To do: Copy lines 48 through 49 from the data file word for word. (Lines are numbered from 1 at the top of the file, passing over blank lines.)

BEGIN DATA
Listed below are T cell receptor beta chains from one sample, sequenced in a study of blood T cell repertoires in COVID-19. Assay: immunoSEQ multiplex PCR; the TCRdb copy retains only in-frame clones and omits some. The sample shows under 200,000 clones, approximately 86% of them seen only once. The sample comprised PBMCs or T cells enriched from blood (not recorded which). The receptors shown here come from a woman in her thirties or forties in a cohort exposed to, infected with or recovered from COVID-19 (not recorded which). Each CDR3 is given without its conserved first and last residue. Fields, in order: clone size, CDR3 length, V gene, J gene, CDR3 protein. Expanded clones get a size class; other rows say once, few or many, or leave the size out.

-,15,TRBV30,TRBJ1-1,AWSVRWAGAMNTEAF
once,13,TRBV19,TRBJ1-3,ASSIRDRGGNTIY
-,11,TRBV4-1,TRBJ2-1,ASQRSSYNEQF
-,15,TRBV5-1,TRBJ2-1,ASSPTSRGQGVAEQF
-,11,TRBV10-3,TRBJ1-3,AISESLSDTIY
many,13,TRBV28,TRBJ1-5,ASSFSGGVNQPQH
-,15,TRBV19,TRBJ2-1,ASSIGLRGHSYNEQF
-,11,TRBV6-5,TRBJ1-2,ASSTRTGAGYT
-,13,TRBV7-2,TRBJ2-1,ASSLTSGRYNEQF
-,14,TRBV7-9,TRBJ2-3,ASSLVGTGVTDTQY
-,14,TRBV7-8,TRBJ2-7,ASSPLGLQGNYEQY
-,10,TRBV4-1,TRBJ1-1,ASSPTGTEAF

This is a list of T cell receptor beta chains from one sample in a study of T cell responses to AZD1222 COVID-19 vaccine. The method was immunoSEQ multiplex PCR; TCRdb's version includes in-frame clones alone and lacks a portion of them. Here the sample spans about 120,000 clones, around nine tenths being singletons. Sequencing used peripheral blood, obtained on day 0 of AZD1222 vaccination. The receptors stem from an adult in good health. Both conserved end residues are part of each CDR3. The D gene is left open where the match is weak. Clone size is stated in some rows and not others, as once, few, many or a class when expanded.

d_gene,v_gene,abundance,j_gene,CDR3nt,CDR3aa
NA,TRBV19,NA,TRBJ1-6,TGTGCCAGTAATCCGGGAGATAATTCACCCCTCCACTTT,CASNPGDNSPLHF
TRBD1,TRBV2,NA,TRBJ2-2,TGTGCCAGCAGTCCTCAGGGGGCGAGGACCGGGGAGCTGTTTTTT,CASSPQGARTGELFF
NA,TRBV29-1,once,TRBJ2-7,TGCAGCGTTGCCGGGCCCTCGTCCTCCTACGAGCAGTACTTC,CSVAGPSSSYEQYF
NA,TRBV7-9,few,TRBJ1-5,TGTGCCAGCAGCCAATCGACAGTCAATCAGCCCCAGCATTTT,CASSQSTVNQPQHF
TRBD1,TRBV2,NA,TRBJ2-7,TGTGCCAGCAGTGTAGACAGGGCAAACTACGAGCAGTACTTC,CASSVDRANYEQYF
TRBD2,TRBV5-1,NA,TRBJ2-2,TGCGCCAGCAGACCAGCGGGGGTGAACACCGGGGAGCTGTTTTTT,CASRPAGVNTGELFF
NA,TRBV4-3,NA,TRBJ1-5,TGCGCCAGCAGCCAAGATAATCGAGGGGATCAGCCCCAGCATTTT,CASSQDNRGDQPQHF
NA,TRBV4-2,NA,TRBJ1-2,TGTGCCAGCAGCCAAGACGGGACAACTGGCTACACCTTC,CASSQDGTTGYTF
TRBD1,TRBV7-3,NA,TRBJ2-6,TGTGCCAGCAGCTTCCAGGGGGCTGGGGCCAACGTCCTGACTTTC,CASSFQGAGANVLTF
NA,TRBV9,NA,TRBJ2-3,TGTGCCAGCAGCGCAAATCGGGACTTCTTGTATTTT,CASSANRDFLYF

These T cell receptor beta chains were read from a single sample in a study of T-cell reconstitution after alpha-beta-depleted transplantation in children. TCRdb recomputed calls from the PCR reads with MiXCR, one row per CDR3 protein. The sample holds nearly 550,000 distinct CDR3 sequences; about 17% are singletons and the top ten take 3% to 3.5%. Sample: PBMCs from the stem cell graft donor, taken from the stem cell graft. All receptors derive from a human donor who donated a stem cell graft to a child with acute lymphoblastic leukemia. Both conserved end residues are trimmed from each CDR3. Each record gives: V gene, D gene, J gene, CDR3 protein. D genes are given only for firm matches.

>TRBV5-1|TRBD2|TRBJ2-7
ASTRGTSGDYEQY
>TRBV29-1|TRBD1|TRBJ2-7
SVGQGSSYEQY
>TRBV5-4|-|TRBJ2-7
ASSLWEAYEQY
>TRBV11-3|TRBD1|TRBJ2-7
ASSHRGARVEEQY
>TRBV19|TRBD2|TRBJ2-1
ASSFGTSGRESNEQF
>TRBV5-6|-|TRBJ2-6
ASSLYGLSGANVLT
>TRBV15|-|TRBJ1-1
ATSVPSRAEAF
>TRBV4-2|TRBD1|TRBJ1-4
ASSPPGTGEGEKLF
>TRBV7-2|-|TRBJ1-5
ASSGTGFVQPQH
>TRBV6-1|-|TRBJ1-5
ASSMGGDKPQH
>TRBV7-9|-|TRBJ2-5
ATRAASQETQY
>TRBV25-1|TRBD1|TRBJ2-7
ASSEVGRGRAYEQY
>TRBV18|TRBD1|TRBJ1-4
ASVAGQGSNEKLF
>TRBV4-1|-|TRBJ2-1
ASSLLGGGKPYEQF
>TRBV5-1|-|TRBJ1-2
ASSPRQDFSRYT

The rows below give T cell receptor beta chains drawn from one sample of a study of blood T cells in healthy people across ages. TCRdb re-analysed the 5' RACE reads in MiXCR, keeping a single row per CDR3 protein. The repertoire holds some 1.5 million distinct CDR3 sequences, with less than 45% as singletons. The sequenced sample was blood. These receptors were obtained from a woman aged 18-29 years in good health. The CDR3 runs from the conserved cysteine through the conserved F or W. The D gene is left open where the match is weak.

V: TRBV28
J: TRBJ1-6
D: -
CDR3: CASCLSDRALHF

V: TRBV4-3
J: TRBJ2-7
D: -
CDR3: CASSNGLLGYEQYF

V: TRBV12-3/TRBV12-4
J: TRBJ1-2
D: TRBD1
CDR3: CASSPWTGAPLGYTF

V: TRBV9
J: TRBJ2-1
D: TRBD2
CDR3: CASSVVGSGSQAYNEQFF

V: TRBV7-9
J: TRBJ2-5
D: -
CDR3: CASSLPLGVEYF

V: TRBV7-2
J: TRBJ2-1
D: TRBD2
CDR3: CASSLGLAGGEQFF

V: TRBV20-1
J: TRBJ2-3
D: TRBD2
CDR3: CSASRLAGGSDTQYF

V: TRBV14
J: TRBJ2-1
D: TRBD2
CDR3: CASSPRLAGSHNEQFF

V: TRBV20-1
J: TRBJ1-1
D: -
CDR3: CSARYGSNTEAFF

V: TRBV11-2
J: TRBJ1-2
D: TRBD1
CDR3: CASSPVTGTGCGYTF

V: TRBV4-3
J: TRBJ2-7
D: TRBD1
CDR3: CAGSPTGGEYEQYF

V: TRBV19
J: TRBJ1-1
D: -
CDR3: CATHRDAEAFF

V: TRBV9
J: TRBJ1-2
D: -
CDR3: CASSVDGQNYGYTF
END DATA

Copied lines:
ATRAASQETQY
>TRBV25-1|TRBD1|TRBJ2-7